Texas Senate Passes Election Reform Bill After Democrat Ends Filibuster

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The Texas Senate approved an election overhaul measure on Aug. 12 after a Democrat senator ended a 15-hour filibuster.

The Republican-controlled body passed Senate Bill 1 (pdf) on an 18–11 vote just moments after state Sen. Carol Alvarado, a Democrat, stopped speaking at around 9 a.m.

Alvarado had been standing on the floor since just before 6 p.m. on Aug. 11.

Authored by Republican state Sen. Bryan Hughes, the bill would tighten up voter roll maintenance, expand early voting hours, and force employers to give workers time off to vote, whether on Election Day or on other days.

“We talk about easy to vote and hard to cheat, and that’s what the bill’s about,” Hughes told colleagues in Austin, Texas.

Alvarado accused Republicans of trying to implement voter suppression.

“Senate Bill 1 slowly, but surely, chips away at our democracy. It adds, rather than removes, barriers for Texas seniors, persons with disabilities, African Americans, Asian, and Latino voters from the political process,” she said.

Filibuster rules prevented Alvarado from taking food or water or sitting or leaning overnight. She didn’t speak continuously, with both Republicans and Democrats taking turns discussing provisions in the legislative proposal.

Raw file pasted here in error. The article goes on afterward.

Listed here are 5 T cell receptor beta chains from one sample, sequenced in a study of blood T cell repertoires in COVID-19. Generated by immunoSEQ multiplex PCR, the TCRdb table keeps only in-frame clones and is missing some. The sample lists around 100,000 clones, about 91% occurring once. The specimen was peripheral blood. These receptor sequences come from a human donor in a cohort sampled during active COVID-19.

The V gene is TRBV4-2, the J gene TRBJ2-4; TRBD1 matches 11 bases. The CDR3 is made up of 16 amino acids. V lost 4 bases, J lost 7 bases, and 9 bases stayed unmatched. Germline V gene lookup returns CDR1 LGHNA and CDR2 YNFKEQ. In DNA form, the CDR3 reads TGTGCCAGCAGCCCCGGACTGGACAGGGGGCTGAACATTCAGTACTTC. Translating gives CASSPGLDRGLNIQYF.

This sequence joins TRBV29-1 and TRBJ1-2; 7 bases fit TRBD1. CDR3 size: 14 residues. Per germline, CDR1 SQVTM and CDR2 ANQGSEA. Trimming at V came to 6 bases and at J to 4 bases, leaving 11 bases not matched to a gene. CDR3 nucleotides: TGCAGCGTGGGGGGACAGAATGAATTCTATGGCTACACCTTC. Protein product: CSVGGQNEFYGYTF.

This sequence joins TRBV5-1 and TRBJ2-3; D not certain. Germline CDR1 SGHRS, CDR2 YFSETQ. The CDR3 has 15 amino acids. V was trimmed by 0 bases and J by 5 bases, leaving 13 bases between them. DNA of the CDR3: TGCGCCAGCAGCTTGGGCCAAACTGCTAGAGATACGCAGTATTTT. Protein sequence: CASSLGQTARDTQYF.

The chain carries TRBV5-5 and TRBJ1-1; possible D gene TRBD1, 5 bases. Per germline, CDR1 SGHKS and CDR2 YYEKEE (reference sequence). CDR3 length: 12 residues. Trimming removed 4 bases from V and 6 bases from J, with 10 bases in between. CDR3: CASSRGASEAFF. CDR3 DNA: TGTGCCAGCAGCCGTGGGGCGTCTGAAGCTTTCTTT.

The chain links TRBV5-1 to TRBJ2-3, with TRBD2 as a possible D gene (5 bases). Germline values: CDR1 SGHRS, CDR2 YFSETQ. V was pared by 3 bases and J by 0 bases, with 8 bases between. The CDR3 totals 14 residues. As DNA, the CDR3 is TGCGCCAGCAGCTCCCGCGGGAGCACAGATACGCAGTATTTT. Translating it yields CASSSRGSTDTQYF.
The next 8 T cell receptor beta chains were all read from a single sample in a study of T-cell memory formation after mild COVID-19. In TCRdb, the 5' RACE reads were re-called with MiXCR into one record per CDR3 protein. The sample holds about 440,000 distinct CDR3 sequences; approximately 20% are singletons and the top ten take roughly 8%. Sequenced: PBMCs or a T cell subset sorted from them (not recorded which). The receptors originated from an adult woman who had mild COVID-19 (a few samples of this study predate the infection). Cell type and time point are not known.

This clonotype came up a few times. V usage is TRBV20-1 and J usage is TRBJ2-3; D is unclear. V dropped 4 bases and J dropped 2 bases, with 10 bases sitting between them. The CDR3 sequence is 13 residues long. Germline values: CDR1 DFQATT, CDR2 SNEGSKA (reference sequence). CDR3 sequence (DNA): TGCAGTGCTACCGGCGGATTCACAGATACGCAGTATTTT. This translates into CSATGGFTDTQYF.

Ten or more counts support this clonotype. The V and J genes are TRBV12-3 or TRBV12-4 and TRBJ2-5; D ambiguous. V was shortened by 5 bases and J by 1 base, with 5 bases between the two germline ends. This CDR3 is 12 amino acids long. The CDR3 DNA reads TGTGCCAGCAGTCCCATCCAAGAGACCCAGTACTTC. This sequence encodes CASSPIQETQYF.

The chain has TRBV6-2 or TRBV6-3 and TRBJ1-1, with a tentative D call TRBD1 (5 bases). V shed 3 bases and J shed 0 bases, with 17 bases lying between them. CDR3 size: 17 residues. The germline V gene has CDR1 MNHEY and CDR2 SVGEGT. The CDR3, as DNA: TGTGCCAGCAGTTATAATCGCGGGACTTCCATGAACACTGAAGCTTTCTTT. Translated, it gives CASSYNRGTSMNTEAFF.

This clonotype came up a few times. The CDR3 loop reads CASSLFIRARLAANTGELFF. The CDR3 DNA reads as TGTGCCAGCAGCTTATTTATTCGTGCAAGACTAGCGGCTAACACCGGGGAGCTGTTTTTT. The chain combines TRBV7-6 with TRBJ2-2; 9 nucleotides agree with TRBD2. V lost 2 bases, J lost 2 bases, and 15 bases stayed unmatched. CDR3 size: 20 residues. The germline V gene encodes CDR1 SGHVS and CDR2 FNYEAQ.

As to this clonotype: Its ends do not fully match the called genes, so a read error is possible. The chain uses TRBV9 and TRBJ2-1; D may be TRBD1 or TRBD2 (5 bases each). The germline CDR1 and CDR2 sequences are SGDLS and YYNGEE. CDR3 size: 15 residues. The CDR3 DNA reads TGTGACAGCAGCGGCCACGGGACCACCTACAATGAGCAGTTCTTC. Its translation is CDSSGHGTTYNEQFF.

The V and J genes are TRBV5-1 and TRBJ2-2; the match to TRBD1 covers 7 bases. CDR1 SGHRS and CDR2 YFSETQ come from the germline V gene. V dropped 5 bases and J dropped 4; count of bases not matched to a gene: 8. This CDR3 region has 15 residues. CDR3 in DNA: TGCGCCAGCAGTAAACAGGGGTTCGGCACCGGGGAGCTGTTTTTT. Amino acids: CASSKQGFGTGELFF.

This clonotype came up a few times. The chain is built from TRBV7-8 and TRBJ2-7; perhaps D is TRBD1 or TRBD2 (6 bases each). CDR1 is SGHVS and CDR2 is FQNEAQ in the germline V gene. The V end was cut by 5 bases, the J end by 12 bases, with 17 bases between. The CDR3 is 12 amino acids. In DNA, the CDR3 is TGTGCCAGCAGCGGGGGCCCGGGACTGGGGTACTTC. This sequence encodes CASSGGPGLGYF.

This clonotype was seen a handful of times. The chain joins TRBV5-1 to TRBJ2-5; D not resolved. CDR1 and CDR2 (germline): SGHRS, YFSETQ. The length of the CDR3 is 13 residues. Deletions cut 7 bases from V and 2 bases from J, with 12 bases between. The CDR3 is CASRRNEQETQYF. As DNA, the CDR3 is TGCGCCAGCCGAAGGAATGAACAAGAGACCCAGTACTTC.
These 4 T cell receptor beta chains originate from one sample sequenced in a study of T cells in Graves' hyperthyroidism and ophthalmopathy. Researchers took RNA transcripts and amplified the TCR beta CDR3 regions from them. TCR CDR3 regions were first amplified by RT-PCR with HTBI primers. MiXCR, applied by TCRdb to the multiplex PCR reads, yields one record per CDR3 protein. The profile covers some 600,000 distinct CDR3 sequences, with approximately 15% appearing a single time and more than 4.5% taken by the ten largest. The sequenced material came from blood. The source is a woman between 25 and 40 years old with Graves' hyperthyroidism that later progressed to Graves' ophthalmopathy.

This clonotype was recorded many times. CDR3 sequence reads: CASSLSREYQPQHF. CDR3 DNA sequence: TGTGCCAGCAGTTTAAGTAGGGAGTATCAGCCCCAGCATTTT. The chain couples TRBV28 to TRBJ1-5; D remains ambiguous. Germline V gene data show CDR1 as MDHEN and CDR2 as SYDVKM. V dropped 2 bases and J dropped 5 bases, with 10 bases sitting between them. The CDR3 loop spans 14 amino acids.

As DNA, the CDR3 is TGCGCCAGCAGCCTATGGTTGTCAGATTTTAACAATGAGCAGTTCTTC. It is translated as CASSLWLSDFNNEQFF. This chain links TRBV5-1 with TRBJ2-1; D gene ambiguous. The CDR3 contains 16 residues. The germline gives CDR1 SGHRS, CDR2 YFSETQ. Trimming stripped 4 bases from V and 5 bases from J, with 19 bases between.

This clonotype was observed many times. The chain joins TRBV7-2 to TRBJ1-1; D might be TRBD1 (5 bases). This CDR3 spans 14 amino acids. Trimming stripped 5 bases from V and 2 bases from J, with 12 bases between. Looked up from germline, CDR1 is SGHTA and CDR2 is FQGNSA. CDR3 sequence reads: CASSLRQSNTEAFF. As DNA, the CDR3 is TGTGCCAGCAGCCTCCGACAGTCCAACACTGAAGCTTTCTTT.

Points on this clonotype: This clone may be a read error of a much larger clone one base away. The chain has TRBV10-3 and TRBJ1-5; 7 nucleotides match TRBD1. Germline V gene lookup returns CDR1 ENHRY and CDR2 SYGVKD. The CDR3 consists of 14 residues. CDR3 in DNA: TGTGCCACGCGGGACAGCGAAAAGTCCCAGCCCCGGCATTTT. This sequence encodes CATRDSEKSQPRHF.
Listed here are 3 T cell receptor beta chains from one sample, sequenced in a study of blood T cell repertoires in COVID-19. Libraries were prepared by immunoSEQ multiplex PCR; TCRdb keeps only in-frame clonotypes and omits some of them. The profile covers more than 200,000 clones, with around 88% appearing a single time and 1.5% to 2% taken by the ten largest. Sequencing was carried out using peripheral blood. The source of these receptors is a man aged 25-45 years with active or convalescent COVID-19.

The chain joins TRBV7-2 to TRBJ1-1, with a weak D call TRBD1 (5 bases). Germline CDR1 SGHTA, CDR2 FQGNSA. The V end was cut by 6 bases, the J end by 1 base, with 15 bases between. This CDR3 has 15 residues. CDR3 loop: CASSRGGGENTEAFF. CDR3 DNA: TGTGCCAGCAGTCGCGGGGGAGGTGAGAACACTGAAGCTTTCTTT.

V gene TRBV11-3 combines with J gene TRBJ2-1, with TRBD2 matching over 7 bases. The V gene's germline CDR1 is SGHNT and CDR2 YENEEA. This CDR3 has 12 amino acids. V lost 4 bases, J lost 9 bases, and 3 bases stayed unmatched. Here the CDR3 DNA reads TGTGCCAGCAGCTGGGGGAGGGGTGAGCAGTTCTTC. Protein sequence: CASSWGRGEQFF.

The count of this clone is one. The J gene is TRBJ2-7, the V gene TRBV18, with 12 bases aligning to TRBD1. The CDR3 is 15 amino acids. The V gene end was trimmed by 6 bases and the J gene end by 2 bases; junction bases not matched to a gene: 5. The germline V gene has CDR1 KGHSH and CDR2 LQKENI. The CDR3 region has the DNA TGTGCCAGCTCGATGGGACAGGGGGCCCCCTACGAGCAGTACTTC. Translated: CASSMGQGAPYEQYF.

The bill would be sent to the Texas House of Representatives, but the lower chamber isn’t in session because it lacks a quorum.

Democrats in the state House fled to Washington last month.

The Texas Supreme Court ruled on Aug. 10 that Republicans could legally move to compel their colleagues from across the aisle to return to Austin, a ruling cheered by Gov. Greg Abbott. Texas House Speaker Dade Phelan then signed civil arrest warrants that were delivered to the offices of the Democrats by the sergeant-at-arms.

No Democrats have been arrested and Texas authorities haven’t shown any inclination so far to track down the missing lawmakers. It isn’t clear when the stalemate could end.

While Republicans control both legislative chambers in Texas, as well as the governor’s mansion, two-thirds of lawmakers must be present to constitute a quorum. Republicans only hold 82 seats in the 150-seat lower chamber.

Some Democrats are saying that they won’t return to the Capitol voluntarily.

“There’s a warrant out for my arrest because I’m standing up for your right to vote. I won’t back down,” Democrat state Rep. Michelle Beckley wrote on Twitter.

By Zachary Stieber

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